Contrary to the propaganda spread by the bourgeoisie, the collapse of the Stalinist bloc has not brought the ?reign of peace?. Rather, the loss of the underlying reason for the adherence of imperialist countries in a bloc (the confrontation with the other bloc), formed the basis for the tendency toward continuous confrontations, and the loss of a lasting framework for cohesion. In this ?new order?, various imperialist forces have challenged the leadership of the US, to the point where they have established a presence in Latin America, violating the sanctity ofUncle Sam?s backyard. Since the fall of the Eastern bloc, anti-US feelings have proliferated within the every Latin American bourgeoisie, as in the case of Fujimori and his overtures to Japanese imperialism, the birth of the Zapatista National Liberation Front (EZLN), which is supported by various European imperialist powers, and the attention given to Cuba by European capital. Lately, H. Chavez of Venezuela has become a problem for the US, not because his government puts in question the capitalist relations of production, but because it can be converted into a beachhead through which rival imperialist forces can intervene in Venezuela and the rest of Latin America.
Faced with the continuous threat by its imperialist rivals, the US hopes to regain its leadership by means of force, as demonstrated in Iraq, and even if Latin America does not pose the same level of confrontation in terms of political, military, or economic strategic issues as the Middle East, and therefore does not require actions of the same magnitude, the necessity to strengthen US power over the area is not diminished. This is why with the so-called Plan Colombia (Pl-Co) (3), the US hopes to regain its power over the South American continent as a whole.
Using the fight against drug trafficking and the Colombian guerrillas -over which the US is more and more losing control, and which open the door to the support or the intervention of European capital- as a pretext, the US has implemented a process of militarization by which it will soon ?remind? the local bourgeoisies of which political alliances they have to follow. The US military presence is a threat for anti-US sentiments. Although it cannot mobilize a great number of soldiers (it has only deployed 500, officially), and its attention is for now focused on the Middle East, the US utilizes Colombian, Ecuadorian, Peruvian, and Panamanian soldiers in a military unit to keep control of the southern horn, opening out from Colombia..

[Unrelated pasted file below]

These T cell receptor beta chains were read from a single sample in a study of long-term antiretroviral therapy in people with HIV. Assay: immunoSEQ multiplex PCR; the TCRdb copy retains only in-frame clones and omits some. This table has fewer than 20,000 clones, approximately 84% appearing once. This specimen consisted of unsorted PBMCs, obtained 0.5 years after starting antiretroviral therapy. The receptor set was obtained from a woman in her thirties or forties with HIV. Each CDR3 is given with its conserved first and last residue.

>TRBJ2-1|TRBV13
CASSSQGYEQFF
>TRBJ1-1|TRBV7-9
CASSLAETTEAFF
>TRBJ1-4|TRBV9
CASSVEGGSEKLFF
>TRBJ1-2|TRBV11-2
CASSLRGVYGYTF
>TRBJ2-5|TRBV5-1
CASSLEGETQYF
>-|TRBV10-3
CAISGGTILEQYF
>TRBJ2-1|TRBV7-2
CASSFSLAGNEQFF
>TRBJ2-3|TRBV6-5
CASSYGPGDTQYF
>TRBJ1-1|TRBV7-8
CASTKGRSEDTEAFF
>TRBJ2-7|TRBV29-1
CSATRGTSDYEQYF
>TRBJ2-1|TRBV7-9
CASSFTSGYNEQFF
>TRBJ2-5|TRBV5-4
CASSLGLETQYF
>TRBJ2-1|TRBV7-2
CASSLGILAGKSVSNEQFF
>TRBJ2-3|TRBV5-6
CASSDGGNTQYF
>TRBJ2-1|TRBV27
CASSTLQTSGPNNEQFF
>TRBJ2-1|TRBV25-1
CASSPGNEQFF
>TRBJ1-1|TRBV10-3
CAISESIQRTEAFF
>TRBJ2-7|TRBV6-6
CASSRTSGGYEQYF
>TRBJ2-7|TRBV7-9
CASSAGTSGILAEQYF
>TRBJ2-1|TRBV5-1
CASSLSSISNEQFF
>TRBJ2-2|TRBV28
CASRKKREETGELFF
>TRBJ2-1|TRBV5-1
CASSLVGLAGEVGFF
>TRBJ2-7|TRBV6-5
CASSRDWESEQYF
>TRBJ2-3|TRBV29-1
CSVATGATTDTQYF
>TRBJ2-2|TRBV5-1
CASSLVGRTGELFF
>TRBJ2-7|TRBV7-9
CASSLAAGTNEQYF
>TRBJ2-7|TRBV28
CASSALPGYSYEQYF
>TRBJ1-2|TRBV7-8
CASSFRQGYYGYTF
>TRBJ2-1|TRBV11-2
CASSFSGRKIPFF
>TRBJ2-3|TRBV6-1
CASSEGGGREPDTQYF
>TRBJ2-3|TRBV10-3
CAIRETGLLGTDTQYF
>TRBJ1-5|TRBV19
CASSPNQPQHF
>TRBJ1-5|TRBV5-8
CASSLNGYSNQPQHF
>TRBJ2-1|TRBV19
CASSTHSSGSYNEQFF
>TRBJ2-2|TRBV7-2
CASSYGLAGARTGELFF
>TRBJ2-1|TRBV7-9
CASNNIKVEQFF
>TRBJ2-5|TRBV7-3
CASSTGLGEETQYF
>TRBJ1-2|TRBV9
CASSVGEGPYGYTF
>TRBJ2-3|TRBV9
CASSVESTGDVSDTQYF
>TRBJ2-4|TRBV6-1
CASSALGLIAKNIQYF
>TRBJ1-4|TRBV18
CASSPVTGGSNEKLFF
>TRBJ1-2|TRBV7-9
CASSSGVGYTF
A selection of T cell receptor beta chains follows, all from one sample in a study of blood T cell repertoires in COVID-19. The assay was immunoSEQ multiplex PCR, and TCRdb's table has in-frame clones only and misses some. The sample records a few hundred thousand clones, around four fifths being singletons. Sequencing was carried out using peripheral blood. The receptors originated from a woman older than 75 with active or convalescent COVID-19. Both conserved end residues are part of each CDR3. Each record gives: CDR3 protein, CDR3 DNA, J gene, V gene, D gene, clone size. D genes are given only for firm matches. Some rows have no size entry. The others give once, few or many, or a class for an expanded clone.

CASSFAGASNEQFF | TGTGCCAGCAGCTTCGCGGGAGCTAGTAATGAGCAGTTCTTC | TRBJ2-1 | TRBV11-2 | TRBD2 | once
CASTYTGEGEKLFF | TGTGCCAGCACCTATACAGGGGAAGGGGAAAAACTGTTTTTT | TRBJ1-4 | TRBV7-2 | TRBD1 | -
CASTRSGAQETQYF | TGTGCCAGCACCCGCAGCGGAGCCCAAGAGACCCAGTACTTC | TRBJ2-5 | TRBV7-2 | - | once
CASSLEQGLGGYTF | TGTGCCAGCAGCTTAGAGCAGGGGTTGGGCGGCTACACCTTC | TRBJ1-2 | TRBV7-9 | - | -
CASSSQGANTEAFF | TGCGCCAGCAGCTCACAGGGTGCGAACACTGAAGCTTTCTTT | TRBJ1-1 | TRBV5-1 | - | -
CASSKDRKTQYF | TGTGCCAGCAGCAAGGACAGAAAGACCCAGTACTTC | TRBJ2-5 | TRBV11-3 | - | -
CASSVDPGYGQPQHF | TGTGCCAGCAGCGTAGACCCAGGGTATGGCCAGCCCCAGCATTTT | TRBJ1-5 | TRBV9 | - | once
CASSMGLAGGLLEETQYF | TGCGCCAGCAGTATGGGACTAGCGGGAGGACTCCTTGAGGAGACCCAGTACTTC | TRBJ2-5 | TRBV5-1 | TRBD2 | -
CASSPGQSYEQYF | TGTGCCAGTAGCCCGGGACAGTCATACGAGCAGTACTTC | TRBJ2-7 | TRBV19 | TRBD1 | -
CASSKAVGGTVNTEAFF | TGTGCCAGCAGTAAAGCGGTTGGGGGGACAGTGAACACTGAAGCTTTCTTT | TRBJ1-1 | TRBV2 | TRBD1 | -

This military project obviously shows how desperate North American capital is to regain lost terrain. Most importantly, this expresses the level of barbarism attained by capitalism. In fact, not only are the bombings of civilian populations activated (at levels that are at times greater than the ones reached in El Salvador during the confrontations of the 80?s against the guerrillas), but also, highly toxic chemicals are being used to destroy coca plantations (4), causing the displacement of great numbers of people who, in the process, become pauperized.